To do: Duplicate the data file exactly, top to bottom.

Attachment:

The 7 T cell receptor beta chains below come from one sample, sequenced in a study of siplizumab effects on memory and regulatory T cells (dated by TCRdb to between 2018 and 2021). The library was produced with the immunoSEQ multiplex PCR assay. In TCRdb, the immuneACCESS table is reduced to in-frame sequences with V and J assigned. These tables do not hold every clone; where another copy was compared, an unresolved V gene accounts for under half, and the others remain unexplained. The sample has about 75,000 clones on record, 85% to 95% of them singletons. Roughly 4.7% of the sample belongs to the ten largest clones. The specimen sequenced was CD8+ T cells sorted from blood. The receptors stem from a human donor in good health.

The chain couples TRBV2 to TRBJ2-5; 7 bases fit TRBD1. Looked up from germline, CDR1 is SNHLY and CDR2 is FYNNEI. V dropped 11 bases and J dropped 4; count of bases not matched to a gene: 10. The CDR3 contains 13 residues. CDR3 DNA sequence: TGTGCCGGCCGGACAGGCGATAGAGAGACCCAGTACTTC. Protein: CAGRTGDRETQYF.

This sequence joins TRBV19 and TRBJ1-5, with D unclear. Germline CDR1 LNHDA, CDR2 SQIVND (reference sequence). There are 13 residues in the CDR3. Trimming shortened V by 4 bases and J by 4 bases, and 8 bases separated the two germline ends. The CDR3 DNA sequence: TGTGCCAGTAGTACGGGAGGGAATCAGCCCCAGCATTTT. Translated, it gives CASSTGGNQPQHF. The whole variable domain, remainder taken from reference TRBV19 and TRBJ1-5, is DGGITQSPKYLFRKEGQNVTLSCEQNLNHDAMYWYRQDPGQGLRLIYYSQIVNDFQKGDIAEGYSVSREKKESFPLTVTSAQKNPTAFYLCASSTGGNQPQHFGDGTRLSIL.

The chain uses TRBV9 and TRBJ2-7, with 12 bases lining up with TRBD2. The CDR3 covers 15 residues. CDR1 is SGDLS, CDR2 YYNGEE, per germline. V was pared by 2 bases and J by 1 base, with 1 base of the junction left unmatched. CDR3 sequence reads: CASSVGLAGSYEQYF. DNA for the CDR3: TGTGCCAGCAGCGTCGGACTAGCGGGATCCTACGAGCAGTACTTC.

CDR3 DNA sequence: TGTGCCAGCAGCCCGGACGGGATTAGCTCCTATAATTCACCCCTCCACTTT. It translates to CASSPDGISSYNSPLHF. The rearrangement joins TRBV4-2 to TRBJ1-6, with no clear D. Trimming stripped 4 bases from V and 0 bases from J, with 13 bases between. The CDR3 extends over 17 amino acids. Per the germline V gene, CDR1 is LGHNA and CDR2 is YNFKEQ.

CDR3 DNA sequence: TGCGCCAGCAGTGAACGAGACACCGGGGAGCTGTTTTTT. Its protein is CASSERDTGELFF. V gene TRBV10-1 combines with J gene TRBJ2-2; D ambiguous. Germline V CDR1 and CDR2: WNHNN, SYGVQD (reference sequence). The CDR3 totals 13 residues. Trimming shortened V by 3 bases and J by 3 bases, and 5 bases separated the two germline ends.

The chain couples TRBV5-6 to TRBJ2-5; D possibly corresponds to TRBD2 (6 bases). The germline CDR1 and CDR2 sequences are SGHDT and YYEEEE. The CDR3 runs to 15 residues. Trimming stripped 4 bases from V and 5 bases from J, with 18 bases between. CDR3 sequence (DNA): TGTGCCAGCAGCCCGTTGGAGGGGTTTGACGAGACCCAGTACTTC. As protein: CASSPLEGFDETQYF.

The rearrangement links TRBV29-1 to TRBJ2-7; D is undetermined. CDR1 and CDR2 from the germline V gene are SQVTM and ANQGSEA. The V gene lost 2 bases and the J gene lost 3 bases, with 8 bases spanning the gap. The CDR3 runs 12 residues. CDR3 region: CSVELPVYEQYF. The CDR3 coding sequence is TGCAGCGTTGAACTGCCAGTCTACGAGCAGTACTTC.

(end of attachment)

The 7 T cell receptor beta chains below come from one sample, sequenced in a study of siplizumab effects on memory and regulatory T cells (dated by TCRdb to between 2018 and 2021). The library was produced with the immunoSEQ multiplex PCR assay. In TCRdb, the immuneACCESS table is reduced to in-frame sequences with V and J assigned. These tables do not hold every clone; where another copy was compared, an unresolved V gene accounts for under half, and the others remain unexplained. The sample has about 75,000 clones on record, 85% to 95% of them singletons. Roughly 4.7% of the sample belongs to the ten largest clones. The specimen sequenced was CD8+ T cells sorted from blood. The receptors stem from a human donor in good health.

The chain couples TRBV2 to TRBJ2-5; 7 bases fit TRBD1. Looked up from germline, CDR1 is SNHLY and CDR2 is FYNNEI. V dropped 11 bases and J dropped 4; count of bases not matched to a gene: 10. The CDR3 contains 13 residues. CDR3 DNA sequence: TGTGCCGGCCGGACAGGCGATAGAGAGACCCAGTACTTC. Protein: CAGRTGDRETQYF.

This sequence joins TRBV19 and TRBJ1-5, with D unclear. Germline CDR1 LNHDA, CDR2 SQIVND (reference sequence). There are 13 residues in the CDR3. Trimming shortened V by 4 bases and J by 4 bases, and 8 bases separated the two germline ends. The CDR3 DNA sequence: TGTGCCAGTAGTACGGGAGGGAATCAGCCCCAGCATTTT. Translated, it gives CASSTGGNQPQHF. The whole variable domain, remainder taken from reference TRBV19 and TRBJ1-5, is DGGITQSPKYLFRKEGQNVTLSCEQNLNHDAMYWYRQDPGQGLRLIYYSQIVNDFQKGDIAEGYSVSREKKESFPLTVTSAQKNPTAFYLCASSTGGNQPQHFGDGTRLSIL.

The chain uses TRBV9 and TRBJ2-7, with 12 bases lining up with TRBD2. The CDR3 covers 15 residues. CDR1 is SGDLS, CDR2 YYNGEE, per germline. V was pared by 2 bases and J by 1 base, with 1 base of the junction left unmatched. CDR3 sequence reads: CASSVGLAGSYEQYF. DNA for the CDR3: TGTGCCAGCAGCGTCGGACTAGCGGGATCCTACGAGCAGTACTTC.

CDR3 DNA sequence: TGTGCCAGCAGCCCGGACGGGATTAGCTCCTATAATTCACCCCTCCACTTT. It translates to CASSPDGISSYNSPLHF. The rearrangement joins TRBV4-2 to TRBJ1-6, with no clear D. Trimming stripped 4 bases from V and 0 bases from J, with 13 bases between. The CDR3 extends over 17 amino acids. Per the germline V gene, CDR1 is LGHNA and CDR2 is YNFKEQ.

CDR3 DNA sequence: TGCGCCAGCAGTGAACGAGACACCGGGGAGCTGTTTTTT. Its protein is CASSERDTGELFF. V gene TRBV10-1 combines with J gene TRBJ2-2; D ambiguous. Germline V CDR1 and CDR2: WNHNN, SYGVQD (reference sequence). The CDR3 totals 13 residues. Trimming shortened V by 3 bases and J by 3 bases, and 5 bases separated the two germline ends.

The chain couples TRBV5-6 to TRBJ2-5; D possibly corresponds to TRBD2 (6 bases). The germline CDR1 and CDR2 sequences are SGHDT and YYEEEE. The CDR3 runs to 15 residues. Trimming stripped 4 bases from V and 5 bases from J, with 18 bases between. CDR3 sequence (DNA): TGTGCCAGCAGCCCGTTGGAGGGGTTTGACGAGACCCAGTACTTC. As protein: CASSPLEGFDETQYF.

The rearrangement links TRBV29-1 to TRBJ2-7; D is undetermined. CDR1 and CDR2 from the germline V gene are SQVTM and ANQGSEA. The V gene lost 2 bases and the J gene lost 3 bases, with 8 bases spanning the gap. The CDR3 runs 12 residues. CDR3 region: CSVELPVYEQYF. The CDR3 coding sequence is TGCAGCGTTGAACTGCCAGTCTACGAGCAGTACTTC.